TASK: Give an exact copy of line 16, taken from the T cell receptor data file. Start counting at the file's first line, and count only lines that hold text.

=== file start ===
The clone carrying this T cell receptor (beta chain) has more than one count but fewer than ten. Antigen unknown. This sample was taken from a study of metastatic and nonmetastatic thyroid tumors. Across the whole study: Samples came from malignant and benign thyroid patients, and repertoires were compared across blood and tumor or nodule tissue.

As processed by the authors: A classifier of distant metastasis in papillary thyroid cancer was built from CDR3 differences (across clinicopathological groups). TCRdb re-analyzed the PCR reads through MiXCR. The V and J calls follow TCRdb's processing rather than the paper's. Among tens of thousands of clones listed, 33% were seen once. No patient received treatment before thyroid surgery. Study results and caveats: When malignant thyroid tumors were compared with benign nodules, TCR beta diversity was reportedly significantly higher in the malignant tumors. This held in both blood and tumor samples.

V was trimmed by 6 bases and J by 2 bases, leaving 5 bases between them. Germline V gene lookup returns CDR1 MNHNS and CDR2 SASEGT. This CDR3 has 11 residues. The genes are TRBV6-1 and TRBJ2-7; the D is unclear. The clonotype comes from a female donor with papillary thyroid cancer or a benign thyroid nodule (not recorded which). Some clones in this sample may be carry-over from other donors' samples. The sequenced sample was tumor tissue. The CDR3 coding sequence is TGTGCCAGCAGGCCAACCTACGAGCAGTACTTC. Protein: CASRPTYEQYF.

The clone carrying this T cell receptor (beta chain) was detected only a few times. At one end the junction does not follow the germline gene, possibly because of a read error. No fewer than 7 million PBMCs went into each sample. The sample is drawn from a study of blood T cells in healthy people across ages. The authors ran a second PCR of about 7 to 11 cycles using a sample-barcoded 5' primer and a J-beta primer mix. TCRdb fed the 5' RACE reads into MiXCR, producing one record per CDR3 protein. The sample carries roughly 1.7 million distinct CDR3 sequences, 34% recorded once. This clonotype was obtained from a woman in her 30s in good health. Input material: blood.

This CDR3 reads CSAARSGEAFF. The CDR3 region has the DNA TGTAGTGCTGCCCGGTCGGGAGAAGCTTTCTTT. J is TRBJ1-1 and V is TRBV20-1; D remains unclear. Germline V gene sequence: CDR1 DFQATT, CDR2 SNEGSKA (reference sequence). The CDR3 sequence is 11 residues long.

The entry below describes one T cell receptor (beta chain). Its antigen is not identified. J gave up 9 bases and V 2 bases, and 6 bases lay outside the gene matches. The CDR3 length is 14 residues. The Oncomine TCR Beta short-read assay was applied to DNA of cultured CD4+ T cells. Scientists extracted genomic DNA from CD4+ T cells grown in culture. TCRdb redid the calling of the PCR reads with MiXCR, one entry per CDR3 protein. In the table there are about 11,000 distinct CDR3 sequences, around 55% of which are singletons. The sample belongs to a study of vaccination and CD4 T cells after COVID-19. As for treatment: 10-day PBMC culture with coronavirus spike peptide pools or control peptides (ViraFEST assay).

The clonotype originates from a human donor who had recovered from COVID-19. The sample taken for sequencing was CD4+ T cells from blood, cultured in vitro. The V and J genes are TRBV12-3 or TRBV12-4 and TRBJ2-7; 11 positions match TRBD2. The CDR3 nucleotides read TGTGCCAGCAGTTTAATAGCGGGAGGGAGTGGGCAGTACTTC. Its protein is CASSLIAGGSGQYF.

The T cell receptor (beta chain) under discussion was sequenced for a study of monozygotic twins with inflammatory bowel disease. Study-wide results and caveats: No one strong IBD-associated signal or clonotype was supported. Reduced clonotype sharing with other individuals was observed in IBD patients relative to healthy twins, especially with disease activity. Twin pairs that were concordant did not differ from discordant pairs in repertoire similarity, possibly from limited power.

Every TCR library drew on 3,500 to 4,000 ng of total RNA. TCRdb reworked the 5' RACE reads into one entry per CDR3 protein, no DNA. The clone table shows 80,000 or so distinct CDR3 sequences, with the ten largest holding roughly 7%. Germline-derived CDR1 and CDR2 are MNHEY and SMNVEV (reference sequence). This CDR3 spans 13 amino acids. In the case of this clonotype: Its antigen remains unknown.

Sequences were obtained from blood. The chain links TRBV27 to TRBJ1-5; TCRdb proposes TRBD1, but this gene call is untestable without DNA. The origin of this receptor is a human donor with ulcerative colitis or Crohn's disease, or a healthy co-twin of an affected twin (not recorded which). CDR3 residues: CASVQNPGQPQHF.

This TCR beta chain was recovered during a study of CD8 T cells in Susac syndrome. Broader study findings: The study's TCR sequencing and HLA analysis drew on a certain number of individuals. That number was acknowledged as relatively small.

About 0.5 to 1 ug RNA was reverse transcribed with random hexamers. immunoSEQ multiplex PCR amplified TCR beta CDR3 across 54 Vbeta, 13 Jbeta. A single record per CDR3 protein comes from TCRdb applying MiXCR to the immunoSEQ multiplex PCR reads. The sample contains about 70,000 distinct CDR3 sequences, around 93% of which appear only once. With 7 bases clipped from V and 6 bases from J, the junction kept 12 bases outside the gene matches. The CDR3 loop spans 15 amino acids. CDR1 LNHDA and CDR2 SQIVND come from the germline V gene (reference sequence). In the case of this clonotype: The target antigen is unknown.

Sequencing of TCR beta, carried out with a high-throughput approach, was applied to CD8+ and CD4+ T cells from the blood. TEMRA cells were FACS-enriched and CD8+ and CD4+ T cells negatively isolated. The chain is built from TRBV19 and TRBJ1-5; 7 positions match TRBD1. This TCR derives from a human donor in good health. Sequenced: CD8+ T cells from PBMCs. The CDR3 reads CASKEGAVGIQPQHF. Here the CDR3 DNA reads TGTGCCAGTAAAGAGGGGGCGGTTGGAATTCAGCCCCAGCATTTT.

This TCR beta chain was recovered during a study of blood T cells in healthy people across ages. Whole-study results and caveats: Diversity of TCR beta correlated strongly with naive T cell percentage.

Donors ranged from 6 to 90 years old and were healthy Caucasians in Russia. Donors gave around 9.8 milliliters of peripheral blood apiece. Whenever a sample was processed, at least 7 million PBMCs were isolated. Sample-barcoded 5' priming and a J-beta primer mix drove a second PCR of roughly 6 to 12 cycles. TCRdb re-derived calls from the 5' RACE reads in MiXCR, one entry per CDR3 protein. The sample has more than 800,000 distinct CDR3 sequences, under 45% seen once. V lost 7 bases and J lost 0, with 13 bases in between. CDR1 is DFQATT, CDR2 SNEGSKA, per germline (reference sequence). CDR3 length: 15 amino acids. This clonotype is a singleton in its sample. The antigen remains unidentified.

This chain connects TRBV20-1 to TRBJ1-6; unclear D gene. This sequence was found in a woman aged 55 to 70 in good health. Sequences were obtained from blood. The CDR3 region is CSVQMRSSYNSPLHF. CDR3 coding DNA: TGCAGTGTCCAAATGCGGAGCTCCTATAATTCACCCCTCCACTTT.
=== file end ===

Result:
This chain connects TRBV20-1 to TRBJ1-6; unclear D gene. This sequence was found in a woman aged 55 to 70 in good health. Sequences were obtained from blood. The CDR3 region is CSVQMRSSYNSPLHF. CDR3 coding DNA: TGCAGTGTCCAAATGCGGAGCTCCTATAATTCACCCCTCCACTTT.